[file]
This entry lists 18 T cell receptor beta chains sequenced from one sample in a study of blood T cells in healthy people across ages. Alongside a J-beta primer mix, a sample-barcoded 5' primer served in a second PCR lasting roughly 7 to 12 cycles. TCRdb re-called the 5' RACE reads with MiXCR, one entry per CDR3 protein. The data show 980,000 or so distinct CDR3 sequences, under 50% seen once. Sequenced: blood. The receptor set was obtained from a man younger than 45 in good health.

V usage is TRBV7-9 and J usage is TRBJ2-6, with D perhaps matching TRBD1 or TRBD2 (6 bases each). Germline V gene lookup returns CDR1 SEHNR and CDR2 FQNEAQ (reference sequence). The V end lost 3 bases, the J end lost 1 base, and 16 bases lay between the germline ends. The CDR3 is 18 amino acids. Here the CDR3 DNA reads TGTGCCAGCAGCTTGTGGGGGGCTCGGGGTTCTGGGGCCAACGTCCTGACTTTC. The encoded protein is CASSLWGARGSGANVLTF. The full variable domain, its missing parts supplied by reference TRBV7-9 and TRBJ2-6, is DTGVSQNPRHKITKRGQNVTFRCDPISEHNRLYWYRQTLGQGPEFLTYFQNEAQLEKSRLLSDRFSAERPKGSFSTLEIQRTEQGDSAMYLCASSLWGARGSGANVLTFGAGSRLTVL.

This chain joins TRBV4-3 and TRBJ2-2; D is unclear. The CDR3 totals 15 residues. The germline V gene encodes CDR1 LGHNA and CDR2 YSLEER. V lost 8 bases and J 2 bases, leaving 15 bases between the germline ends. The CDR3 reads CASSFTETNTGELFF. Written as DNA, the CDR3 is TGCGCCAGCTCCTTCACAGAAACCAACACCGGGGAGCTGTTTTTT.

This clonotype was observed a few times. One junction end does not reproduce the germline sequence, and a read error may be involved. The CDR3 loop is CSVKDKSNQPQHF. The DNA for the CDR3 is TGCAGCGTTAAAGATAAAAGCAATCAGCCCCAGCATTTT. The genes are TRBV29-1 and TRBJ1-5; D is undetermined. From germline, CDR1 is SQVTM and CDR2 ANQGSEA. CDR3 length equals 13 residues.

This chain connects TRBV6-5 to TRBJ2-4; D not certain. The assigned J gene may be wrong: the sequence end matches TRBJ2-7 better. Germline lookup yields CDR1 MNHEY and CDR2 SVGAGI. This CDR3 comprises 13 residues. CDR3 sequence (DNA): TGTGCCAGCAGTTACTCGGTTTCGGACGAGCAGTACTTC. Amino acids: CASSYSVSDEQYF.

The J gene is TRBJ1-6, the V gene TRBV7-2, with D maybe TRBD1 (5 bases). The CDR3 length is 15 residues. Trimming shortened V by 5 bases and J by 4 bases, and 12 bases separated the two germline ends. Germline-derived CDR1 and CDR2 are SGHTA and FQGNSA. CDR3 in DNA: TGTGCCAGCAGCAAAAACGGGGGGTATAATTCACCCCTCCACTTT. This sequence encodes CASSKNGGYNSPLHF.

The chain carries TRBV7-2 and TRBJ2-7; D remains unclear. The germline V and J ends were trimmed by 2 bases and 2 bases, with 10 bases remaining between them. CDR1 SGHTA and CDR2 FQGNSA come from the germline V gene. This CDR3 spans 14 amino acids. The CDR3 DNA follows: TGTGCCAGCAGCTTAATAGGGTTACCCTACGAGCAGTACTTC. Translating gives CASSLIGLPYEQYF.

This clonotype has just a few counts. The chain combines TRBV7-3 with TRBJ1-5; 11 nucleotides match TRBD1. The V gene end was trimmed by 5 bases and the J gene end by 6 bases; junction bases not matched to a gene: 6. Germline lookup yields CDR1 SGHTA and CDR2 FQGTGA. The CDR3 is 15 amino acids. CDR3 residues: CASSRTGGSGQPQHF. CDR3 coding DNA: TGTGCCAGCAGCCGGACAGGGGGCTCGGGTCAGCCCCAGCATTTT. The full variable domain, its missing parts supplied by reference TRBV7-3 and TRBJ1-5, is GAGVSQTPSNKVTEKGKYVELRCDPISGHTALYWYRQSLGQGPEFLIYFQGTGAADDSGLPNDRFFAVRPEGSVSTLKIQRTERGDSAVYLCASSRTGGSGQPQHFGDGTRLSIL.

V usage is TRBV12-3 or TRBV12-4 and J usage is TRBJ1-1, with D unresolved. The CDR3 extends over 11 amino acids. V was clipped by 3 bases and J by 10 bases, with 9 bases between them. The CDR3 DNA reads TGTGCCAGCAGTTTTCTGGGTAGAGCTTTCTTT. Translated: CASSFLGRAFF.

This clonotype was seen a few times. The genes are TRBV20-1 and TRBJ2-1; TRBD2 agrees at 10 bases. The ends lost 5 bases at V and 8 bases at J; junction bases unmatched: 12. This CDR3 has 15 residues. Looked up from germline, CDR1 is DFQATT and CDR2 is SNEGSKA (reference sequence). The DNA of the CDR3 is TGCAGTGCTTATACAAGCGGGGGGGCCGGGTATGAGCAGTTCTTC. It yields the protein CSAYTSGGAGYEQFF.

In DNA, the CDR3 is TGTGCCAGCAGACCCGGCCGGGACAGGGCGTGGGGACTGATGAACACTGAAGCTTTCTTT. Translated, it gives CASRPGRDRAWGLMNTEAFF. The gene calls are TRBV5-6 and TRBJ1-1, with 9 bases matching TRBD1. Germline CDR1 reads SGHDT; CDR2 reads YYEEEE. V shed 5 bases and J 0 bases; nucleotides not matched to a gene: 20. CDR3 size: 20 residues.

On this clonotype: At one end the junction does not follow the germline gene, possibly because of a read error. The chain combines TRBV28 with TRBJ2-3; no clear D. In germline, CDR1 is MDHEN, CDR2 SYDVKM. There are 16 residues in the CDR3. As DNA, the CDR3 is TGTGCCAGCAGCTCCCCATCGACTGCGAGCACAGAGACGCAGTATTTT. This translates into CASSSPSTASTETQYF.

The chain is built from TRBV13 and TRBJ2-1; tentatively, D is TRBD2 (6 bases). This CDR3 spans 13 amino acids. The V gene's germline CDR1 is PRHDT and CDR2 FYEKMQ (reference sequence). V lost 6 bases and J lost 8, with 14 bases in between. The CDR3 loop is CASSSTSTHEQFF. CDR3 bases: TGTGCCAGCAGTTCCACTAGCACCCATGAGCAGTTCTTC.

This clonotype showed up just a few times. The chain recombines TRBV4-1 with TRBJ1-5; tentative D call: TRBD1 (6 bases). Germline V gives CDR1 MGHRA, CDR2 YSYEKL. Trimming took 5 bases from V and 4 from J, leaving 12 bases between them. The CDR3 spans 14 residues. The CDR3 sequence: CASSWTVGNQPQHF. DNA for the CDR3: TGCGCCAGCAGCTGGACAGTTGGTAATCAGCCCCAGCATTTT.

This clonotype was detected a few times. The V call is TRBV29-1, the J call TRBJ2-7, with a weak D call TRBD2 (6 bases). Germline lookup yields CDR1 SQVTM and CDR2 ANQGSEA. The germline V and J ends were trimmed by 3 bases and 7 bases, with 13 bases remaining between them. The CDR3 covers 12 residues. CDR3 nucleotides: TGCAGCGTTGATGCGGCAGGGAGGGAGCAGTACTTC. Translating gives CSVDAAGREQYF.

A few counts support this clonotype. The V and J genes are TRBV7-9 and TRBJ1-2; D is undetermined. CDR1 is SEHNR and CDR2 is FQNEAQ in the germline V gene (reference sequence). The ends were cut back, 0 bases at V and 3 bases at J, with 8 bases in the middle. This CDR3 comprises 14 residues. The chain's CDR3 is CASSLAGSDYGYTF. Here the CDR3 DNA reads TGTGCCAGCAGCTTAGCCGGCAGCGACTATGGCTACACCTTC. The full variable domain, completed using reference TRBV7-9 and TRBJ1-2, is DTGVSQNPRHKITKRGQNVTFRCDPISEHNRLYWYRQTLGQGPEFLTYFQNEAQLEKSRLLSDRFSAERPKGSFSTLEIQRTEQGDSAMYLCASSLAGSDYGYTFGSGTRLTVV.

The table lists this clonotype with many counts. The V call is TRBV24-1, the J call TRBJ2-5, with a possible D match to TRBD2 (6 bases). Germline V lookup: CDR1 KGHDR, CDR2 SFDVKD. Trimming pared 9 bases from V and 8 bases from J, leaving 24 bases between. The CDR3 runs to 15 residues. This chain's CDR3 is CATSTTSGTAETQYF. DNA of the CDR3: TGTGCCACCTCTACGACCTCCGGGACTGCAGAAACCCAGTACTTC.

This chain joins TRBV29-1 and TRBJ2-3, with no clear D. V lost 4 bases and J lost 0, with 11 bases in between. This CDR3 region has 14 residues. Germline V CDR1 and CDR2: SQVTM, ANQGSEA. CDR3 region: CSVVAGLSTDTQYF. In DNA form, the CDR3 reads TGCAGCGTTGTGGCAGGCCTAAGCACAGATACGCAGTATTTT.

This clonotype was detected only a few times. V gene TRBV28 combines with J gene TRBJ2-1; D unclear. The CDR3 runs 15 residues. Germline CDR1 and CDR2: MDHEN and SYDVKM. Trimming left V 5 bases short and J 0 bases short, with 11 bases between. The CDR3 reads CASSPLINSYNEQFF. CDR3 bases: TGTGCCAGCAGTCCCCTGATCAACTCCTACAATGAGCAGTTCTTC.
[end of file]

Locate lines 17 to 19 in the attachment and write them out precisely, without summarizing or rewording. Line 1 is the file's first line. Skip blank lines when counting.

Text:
The table lists this clonotype with many counts. The V call is TRBV24-1, the J call TRBJ2-5, with a possible D match to TRBD2 (6 bases). Germline V lookup: CDR1 KGHDR, CDR2 SFDVKD. Trimming pared 9 bases from V and 8 bases from J, leaving 24 bases between. The CDR3 runs to 15 residues. This chain's CDR3 is CATSTTSGTAETQYF. DNA of the CDR3: TGTGCCACCTCTACGACCTCCGGGACTGCAGAAACCCAGTACTTC.

This chain joins TRBV29-1 and TRBJ2-3, with no clear D. V lost 4 bases and J lost 0, with 11 bases in between. This CDR3 region has 14 residues. Germline V CDR1 and CDR2: SQVTM, ANQGSEA. CDR3 region: CSVVAGLSTDTQYF. In DNA form, the CDR3 reads TGCAGCGTTGTGGCAGGCCTAAGCACAGATACGCAGTATTTT.

This clonotype was detected only a few times. V gene TRBV28 combines with J gene TRBJ2-1; D unclear. The CDR3 runs 15 residues. Germline CDR1 and CDR2: MDHEN and SYDVKM. Trimming left V 5 bases short and J 0 bases short, with 11 bases between. The CDR3 reads CASSPLINSYNEQFF. CDR3 bases: TGTGCCAGCAGTCCCCTGATCAACTCCTACAATGAGCAGTTCTTC.